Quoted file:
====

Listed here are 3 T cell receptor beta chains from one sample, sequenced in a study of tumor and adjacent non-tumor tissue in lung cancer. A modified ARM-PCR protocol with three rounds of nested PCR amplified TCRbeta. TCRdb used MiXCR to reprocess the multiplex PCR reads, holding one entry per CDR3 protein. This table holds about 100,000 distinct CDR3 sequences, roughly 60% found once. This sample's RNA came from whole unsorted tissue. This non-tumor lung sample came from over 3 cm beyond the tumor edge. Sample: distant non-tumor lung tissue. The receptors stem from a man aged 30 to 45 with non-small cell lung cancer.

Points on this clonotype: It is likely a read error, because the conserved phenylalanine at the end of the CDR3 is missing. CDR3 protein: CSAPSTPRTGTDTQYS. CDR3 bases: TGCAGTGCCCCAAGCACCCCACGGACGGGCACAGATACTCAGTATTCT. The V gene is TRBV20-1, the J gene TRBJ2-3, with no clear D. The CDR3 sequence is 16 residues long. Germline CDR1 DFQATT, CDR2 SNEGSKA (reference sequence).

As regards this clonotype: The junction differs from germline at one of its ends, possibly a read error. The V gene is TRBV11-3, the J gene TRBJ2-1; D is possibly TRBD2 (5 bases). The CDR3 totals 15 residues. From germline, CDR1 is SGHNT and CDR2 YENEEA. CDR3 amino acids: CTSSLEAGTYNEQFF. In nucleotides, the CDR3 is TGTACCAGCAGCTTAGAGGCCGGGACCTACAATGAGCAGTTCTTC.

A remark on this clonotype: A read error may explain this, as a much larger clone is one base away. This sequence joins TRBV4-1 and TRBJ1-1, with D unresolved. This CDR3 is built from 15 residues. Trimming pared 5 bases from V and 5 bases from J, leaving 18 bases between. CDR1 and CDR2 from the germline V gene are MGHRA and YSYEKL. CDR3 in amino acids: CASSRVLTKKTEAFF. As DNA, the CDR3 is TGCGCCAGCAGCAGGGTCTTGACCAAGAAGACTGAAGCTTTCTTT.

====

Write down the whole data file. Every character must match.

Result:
Listed here are 3 T cell receptor beta chains from one sample, sequenced in a study of tumor and adjacent non-tumor tissue in lung cancer. A modified ARM-PCR protocol with three rounds of nested PCR amplified TCRbeta. TCRdb used MiXCR to reprocess the multiplex PCR reads, holding one entry per CDR3 protein. This table holds about 100,000 distinct CDR3 sequences, roughly 60% found once. This sample's RNA came from whole unsorted tissue. This non-tumor lung sample came from over 3 cm beyond the tumor edge. Sample: distant non-tumor lung tissue. The receptors stem from a man aged 30 to 45 with non-small cell lung cancer.

Points on this clonotype: It is likely a read error, because the conserved phenylalanine at the end of the CDR3 is missing. CDR3 protein: CSAPSTPRTGTDTQYS. CDR3 bases: TGCAGTGCCCCAAGCACCCCACGGACGGGCACAGATACTCAGTATTCT. The V gene is TRBV20-1, the J gene TRBJ2-3, with no clear D. The CDR3 sequence is 16 residues long. Germline CDR1 DFQATT, CDR2 SNEGSKA (reference sequence).

As regards this clonotype: The junction differs from germline at one of its ends, possibly a read error. The V gene is TRBV11-3, the J gene TRBJ2-1; D is possibly TRBD2 (5 bases). The CDR3 totals 15 residues. From germline, CDR1 is SGHNT and CDR2 YENEEA. CDR3 amino acids: CTSSLEAGTYNEQFF. In nucleotides, the CDR3 is TGTACCAGCAGCTTAGAGGCCGGGACCTACAATGAGCAGTTCTTC.

A remark on this clonotype: A read error may explain this, as a much larger clone is one base away. This sequence joins TRBV4-1 and TRBJ1-1, with D unresolved. This CDR3 is built from 15 residues. Trimming pared 5 bases from V and 5 bases from J, leaving 18 bases between. CDR1 and CDR2 from the germline V gene are MGHRA and YSYEKL. CDR3 in amino acids: CASSRVLTKKTEAFF. As DNA, the CDR3 is TGCGCCAGCAGCAGGGTCTTGACCAAGAAGACTGAAGCTTTCTTT.